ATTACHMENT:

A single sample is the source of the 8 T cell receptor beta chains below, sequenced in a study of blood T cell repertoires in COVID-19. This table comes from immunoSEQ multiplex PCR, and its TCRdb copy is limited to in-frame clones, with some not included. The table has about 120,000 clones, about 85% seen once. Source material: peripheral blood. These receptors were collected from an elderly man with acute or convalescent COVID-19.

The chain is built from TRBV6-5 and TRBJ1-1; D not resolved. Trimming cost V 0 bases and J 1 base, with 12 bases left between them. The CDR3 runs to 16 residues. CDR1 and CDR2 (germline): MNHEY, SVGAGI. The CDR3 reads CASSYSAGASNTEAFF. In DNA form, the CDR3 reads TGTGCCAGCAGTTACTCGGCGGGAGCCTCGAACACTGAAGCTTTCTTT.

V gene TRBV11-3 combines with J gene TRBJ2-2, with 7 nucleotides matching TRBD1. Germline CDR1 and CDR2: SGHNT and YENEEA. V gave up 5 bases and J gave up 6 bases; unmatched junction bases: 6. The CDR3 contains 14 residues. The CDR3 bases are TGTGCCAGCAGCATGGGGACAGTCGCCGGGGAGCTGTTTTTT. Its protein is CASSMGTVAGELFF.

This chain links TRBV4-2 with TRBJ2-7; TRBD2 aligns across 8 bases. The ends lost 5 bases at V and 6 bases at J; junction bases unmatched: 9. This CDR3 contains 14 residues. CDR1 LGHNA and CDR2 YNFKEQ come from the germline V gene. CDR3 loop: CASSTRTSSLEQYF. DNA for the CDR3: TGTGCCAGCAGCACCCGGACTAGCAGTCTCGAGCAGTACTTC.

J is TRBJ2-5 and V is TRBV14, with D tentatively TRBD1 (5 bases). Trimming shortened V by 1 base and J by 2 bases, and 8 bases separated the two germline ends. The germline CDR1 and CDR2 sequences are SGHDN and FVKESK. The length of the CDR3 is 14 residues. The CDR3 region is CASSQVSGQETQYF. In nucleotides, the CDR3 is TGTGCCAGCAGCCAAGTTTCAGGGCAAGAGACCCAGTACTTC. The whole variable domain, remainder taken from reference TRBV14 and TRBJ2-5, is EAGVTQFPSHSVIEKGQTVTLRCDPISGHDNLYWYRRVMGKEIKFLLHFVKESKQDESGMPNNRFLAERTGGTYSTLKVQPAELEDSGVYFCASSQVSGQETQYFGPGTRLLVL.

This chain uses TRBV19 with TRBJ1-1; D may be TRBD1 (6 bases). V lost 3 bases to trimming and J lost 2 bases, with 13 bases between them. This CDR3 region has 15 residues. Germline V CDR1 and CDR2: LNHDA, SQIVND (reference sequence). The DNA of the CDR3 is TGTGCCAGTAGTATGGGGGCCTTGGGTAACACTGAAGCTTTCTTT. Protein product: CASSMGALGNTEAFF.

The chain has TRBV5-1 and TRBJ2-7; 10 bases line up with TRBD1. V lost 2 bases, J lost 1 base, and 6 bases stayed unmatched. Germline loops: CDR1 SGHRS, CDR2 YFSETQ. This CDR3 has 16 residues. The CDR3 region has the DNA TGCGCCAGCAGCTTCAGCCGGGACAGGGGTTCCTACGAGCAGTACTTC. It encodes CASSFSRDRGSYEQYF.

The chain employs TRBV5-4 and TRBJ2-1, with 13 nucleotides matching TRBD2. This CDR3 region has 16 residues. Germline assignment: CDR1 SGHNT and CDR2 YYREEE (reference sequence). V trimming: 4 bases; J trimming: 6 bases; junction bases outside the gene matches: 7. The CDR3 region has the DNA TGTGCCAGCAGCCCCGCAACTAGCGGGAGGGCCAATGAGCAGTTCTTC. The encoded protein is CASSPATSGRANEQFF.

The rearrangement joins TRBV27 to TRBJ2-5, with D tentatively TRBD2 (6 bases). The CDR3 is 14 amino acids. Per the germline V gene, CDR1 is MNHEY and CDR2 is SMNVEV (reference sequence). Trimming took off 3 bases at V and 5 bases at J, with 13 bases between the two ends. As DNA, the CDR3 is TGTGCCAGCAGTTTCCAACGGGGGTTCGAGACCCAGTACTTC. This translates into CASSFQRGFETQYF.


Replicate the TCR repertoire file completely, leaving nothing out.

A single sample is the source of the 8 T cell receptor beta chains below, sequenced in a study of blood T cell repertoires in COVID-19. This table comes from immunoSEQ multiplex PCR, and its TCRdb copy is limited to in-frame clones, with some not included. The table has about 120,000 clones, about 85% seen once. Source material: peripheral blood. These receptors were collected from an elderly man with acute or convalescent COVID-19.

The chain is built from TRBV6-5 and TRBJ1-1; D not resolved. Trimming cost V 0 bases and J 1 base, with 12 bases left between them. The CDR3 runs to 16 residues. CDR1 and CDR2 (germline): MNHEY, SVGAGI. The CDR3 reads CASSYSAGASNTEAFF. In DNA form, the CDR3 reads TGTGCCAGCAGTTACTCGGCGGGAGCCTCGAACACTGAAGCTTTCTTT.

V gene TRBV11-3 combines with J gene TRBJ2-2, with 7 nucleotides matching TRBD1. Germline CDR1 and CDR2: SGHNT and YENEEA. V gave up 5 bases and J gave up 6 bases; unmatched junction bases: 6. The CDR3 contains 14 residues. The CDR3 bases are TGTGCCAGCAGCATGGGGACAGTCGCCGGGGAGCTGTTTTTT. Its protein is CASSMGTVAGELFF.

This chain links TRBV4-2 with TRBJ2-7; TRBD2 aligns across 8 bases. The ends lost 5 bases at V and 6 bases at J; junction bases unmatched: 9. This CDR3 contains 14 residues. CDR1 LGHNA and CDR2 YNFKEQ come from the germline V gene. CDR3 loop: CASSTRTSSLEQYF. DNA for the CDR3: TGTGCCAGCAGCACCCGGACTAGCAGTCTCGAGCAGTACTTC.

J is TRBJ2-5 and V is TRBV14, with D tentatively TRBD1 (5 bases). Trimming shortened V by 1 base and J by 2 bases, and 8 bases separated the two germline ends. The germline CDR1 and CDR2 sequences are SGHDN and FVKESK. The length of the CDR3 is 14 residues. The CDR3 region is CASSQVSGQETQYF. In nucleotides, the CDR3 is TGTGCCAGCAGCCAAGTTTCAGGGCAAGAGACCCAGTACTTC. The whole variable domain, remainder taken from reference TRBV14 and TRBJ2-5, is EAGVTQFPSHSVIEKGQTVTLRCDPISGHDNLYWYRRVMGKEIKFLLHFVKESKQDESGMPNNRFLAERTGGTYSTLKVQPAELEDSGVYFCASSQVSGQETQYFGPGTRLLVL.

This chain uses TRBV19 with TRBJ1-1; D may be TRBD1 (6 bases). V lost 3 bases to trimming and J lost 2 bases, with 13 bases between them. This CDR3 region has 15 residues. Germline V CDR1 and CDR2: LNHDA, SQIVND (reference sequence). The DNA of the CDR3 is TGTGCCAGTAGTATGGGGGCCTTGGGTAACACTGAAGCTTTCTTT. Protein product: CASSMGALGNTEAFF.

The chain has TRBV5-1 and TRBJ2-7; 10 bases line up with TRBD1. V lost 2 bases, J lost 1 base, and 6 bases stayed unmatched. Germline loops: CDR1 SGHRS, CDR2 YFSETQ. This CDR3 has 16 residues. The CDR3 region has the DNA TGCGCCAGCAGCTTCAGCCGGGACAGGGGTTCCTACGAGCAGTACTTC. It encodes CASSFSRDRGSYEQYF.

The chain employs TRBV5-4 and TRBJ2-1, with 13 nucleotides matching TRBD2. This CDR3 region has 16 residues. Germline assignment: CDR1 SGHNT and CDR2 YYREEE (reference sequence). V trimming: 4 bases; J trimming: 6 bases; junction bases outside the gene matches: 7. The CDR3 region has the DNA TGTGCCAGCAGCCCCGCAACTAGCGGGAGGGCCAATGAGCAGTTCTTC. The encoded protein is CASSPATSGRANEQFF.

The rearrangement joins TRBV27 to TRBJ2-5, with D tentatively TRBD2 (6 bases). The CDR3 is 14 amino acids. Per the germline V gene, CDR1 is MNHEY and CDR2 is SMNVEV (reference sequence). Trimming took off 3 bases at V and 5 bases at J, with 13 bases between the two ends. As DNA, the CDR3 is TGTGCCAGCAGTTTCCAACGGGGGTTCGAGACCCAGTACTTC. This translates into CASSFQRGFETQYF.